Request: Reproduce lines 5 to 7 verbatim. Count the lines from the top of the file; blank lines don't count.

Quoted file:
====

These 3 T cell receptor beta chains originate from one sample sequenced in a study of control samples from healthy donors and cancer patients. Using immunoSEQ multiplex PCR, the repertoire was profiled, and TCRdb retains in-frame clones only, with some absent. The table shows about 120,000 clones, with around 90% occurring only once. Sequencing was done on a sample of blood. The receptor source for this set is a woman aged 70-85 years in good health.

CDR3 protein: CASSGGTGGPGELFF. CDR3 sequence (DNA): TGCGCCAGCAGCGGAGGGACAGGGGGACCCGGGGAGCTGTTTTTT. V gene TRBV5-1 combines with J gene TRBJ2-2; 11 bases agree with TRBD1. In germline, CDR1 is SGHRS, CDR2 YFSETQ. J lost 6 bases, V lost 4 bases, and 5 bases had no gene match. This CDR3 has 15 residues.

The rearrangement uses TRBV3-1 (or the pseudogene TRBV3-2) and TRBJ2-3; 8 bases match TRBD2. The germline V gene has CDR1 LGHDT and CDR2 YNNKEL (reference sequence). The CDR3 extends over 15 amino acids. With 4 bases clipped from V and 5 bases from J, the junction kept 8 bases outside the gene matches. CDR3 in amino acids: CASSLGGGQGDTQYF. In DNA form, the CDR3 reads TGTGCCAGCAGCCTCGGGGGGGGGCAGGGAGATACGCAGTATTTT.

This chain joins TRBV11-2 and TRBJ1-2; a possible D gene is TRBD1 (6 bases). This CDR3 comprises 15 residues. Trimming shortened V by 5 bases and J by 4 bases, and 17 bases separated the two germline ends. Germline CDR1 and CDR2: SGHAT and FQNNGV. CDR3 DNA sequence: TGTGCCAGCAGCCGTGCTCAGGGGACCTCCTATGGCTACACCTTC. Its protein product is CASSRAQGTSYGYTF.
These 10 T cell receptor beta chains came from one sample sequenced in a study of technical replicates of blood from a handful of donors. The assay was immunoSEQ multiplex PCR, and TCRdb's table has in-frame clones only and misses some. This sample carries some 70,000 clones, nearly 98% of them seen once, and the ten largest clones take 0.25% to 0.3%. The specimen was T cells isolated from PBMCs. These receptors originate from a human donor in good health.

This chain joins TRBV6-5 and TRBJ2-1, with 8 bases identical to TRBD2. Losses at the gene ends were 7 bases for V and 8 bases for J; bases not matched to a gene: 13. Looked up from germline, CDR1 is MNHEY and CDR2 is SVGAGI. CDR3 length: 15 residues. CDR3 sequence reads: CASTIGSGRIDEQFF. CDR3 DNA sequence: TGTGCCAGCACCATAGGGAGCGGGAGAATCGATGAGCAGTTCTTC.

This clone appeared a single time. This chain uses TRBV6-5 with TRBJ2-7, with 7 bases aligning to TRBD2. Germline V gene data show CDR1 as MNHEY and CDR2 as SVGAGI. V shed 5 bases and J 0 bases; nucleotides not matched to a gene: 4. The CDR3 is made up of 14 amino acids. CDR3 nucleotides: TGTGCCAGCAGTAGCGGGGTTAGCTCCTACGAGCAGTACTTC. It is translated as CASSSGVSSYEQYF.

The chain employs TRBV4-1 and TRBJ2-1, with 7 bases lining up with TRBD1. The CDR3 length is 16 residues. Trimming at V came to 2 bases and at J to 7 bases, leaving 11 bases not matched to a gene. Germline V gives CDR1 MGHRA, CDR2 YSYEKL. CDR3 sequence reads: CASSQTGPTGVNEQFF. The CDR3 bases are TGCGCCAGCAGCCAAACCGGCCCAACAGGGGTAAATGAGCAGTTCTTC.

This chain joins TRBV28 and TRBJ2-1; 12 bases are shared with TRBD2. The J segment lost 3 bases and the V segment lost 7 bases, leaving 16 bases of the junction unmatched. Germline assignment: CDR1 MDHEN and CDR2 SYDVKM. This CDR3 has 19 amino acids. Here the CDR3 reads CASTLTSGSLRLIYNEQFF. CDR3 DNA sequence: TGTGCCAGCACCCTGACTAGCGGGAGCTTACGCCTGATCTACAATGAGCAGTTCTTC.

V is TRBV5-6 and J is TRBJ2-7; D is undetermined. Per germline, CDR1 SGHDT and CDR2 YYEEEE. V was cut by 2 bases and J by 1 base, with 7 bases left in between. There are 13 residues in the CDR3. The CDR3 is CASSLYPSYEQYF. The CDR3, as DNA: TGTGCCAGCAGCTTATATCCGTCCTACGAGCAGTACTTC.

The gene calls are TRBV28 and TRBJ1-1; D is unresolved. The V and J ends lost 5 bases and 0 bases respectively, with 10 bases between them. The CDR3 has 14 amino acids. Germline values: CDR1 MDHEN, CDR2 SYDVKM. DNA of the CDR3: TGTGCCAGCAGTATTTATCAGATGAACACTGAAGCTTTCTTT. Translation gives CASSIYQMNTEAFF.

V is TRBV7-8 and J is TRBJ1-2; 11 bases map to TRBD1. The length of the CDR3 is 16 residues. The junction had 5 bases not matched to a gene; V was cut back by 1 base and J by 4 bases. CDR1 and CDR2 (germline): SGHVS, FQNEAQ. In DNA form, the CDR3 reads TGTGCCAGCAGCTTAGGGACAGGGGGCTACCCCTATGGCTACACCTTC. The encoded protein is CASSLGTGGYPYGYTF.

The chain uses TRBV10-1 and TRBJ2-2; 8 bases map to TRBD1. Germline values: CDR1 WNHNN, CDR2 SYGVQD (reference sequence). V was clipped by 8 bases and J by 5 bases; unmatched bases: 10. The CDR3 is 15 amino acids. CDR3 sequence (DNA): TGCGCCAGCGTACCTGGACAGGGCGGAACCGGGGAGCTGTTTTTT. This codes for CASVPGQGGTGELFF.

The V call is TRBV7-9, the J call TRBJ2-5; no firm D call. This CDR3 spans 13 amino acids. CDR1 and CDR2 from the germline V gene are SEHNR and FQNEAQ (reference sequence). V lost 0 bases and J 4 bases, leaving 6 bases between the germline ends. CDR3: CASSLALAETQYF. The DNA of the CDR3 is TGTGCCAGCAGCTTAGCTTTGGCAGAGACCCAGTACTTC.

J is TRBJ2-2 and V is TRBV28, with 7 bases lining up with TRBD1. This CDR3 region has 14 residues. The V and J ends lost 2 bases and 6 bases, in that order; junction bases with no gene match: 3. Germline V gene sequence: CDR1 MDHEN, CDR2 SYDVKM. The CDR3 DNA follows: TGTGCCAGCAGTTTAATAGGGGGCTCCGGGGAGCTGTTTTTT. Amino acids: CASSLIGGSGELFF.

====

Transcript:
These 10 T cell receptor beta chains came from one sample sequenced in a study of technical replicates of blood from a handful of donors. The assay was immunoSEQ multiplex PCR, and TCRdb's table has in-frame clones only and misses some. This sample carries some 70,000 clones, nearly 98% of them seen once, and the ten largest clones take 0.25% to 0.3%. The specimen was T cells isolated from PBMCs. These receptors originate from a human donor in good health.

This chain joins TRBV6-5 and TRBJ2-1, with 8 bases identical to TRBD2. Losses at the gene ends were 7 bases for V and 8 bases for J; bases not matched to a gene: 13. Looked up from germline, CDR1 is MNHEY and CDR2 is SVGAGI. CDR3 length: 15 residues. CDR3 sequence reads: CASTIGSGRIDEQFF. CDR3 DNA sequence: TGTGCCAGCACCATAGGGAGCGGGAGAATCGATGAGCAGTTCTTC.

This clone appeared a single time. This chain uses TRBV6-5 with TRBJ2-7, with 7 bases aligning to TRBD2. Germline V gene data show CDR1 as MNHEY and CDR2 as SVGAGI. V shed 5 bases and J 0 bases; nucleotides not matched to a gene: 4. The CDR3 is made up of 14 amino acids. CDR3 nucleotides: TGTGCCAGCAGTAGCGGGGTTAGCTCCTACGAGCAGTACTTC. It is translated as CASSSGVSSYEQYF.